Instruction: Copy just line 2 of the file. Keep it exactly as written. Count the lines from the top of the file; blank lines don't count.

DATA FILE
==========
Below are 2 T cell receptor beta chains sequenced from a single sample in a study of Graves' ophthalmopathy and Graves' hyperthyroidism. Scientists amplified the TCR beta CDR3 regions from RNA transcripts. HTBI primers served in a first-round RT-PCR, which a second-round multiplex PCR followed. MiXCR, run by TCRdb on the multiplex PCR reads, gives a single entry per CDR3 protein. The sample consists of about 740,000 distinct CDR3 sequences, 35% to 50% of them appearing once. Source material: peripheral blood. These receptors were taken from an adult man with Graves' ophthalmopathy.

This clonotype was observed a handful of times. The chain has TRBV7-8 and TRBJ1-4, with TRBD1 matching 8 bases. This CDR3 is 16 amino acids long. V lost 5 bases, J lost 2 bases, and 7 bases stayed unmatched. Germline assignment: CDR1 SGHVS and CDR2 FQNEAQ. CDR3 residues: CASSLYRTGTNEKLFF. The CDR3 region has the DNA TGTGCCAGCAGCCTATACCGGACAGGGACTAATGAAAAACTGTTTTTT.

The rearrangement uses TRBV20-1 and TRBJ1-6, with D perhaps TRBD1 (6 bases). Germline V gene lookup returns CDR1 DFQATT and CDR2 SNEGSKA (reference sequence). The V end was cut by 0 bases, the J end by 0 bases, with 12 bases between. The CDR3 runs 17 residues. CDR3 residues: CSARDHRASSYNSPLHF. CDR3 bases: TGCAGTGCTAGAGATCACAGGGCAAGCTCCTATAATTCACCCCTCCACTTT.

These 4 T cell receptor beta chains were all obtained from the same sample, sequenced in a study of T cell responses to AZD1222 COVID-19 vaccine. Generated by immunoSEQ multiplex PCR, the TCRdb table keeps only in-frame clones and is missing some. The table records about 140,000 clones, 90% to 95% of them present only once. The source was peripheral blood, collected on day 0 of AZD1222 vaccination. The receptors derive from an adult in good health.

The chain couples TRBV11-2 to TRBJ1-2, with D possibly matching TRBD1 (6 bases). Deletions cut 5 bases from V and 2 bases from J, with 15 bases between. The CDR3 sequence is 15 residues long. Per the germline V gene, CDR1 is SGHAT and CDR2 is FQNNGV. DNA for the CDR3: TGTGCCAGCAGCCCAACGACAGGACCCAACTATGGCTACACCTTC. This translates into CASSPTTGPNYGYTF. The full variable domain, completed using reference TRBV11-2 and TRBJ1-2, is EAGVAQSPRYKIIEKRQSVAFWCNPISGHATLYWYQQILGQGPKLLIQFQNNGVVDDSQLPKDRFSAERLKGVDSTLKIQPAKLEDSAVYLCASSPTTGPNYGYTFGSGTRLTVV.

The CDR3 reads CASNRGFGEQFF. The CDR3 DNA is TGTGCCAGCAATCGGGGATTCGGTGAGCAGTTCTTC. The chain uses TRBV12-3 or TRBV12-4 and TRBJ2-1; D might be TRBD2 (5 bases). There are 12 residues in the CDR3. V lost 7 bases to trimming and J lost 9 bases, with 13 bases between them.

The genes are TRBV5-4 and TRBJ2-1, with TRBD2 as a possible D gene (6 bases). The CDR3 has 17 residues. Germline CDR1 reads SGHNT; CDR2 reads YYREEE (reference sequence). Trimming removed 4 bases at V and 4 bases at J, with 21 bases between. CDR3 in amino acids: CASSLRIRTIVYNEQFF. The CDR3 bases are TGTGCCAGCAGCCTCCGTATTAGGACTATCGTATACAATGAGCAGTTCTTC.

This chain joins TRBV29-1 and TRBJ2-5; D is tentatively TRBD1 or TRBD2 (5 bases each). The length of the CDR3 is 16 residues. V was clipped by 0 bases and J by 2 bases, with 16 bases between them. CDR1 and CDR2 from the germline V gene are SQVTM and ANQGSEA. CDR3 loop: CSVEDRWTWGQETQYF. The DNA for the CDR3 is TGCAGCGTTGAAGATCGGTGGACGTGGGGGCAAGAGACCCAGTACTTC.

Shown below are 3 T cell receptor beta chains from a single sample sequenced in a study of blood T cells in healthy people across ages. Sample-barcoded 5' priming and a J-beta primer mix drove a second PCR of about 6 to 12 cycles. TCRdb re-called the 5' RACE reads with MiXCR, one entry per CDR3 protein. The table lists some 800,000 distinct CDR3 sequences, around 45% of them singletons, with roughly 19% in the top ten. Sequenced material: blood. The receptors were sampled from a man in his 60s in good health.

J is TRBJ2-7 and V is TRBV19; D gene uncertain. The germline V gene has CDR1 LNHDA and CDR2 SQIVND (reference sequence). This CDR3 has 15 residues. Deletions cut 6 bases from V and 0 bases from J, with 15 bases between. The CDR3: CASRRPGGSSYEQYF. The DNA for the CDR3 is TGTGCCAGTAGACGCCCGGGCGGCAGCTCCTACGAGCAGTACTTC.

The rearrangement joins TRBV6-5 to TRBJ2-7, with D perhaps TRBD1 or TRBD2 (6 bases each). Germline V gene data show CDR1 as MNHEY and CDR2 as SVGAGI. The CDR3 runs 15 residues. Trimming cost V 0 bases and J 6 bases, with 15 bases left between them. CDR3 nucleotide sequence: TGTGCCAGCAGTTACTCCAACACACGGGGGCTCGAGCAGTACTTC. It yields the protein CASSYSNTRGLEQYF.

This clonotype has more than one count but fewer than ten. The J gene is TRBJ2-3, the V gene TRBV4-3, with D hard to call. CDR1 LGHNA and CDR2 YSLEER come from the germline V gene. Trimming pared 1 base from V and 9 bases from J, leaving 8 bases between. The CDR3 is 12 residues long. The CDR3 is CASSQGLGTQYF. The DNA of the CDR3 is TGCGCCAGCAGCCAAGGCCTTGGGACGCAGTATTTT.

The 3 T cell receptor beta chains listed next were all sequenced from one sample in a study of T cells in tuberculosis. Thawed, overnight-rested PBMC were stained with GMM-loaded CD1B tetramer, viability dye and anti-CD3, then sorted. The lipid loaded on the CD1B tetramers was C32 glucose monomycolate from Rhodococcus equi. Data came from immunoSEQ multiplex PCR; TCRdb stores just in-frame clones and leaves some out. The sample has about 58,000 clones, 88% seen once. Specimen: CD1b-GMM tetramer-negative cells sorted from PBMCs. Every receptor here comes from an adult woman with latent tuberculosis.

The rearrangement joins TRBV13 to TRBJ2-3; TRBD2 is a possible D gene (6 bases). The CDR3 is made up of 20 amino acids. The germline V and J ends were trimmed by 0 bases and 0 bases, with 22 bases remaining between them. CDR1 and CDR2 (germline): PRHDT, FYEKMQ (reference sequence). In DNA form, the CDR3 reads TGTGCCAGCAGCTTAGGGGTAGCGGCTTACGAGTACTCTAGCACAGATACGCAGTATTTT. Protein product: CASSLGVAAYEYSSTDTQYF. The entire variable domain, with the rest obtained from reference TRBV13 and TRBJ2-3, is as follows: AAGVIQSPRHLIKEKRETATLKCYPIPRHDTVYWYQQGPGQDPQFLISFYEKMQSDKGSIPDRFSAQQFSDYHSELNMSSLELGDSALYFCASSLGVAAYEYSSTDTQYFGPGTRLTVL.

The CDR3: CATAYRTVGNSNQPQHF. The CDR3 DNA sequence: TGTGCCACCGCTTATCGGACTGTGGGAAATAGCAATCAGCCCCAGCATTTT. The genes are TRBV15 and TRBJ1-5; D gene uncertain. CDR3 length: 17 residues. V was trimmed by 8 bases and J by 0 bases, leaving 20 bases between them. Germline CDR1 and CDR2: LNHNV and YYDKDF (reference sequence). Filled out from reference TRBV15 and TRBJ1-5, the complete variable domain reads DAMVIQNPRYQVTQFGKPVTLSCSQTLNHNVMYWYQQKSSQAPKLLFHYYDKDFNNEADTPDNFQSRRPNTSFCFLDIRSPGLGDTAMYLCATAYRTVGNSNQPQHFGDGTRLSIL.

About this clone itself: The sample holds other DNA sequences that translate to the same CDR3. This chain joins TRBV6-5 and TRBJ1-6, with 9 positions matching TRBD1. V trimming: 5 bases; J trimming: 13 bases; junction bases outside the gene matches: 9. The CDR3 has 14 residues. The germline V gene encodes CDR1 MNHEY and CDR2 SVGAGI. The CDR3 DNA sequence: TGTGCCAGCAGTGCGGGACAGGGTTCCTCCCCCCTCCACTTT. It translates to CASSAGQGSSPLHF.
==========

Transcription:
This clonotype was observed a handful of times. The chain has TRBV7-8 and TRBJ1-4, with TRBD1 matching 8 bases. This CDR3 is 16 amino acids long. V lost 5 bases, J lost 2 bases, and 7 bases stayed unmatched. Germline assignment: CDR1 SGHVS and CDR2 FQNEAQ. CDR3 residues: CASSLYRTGTNEKLFF. The CDR3 region has the DNA TGTGCCAGCAGCCTATACCGGACAGGGACTAATGAAAAACTGTTTTTT.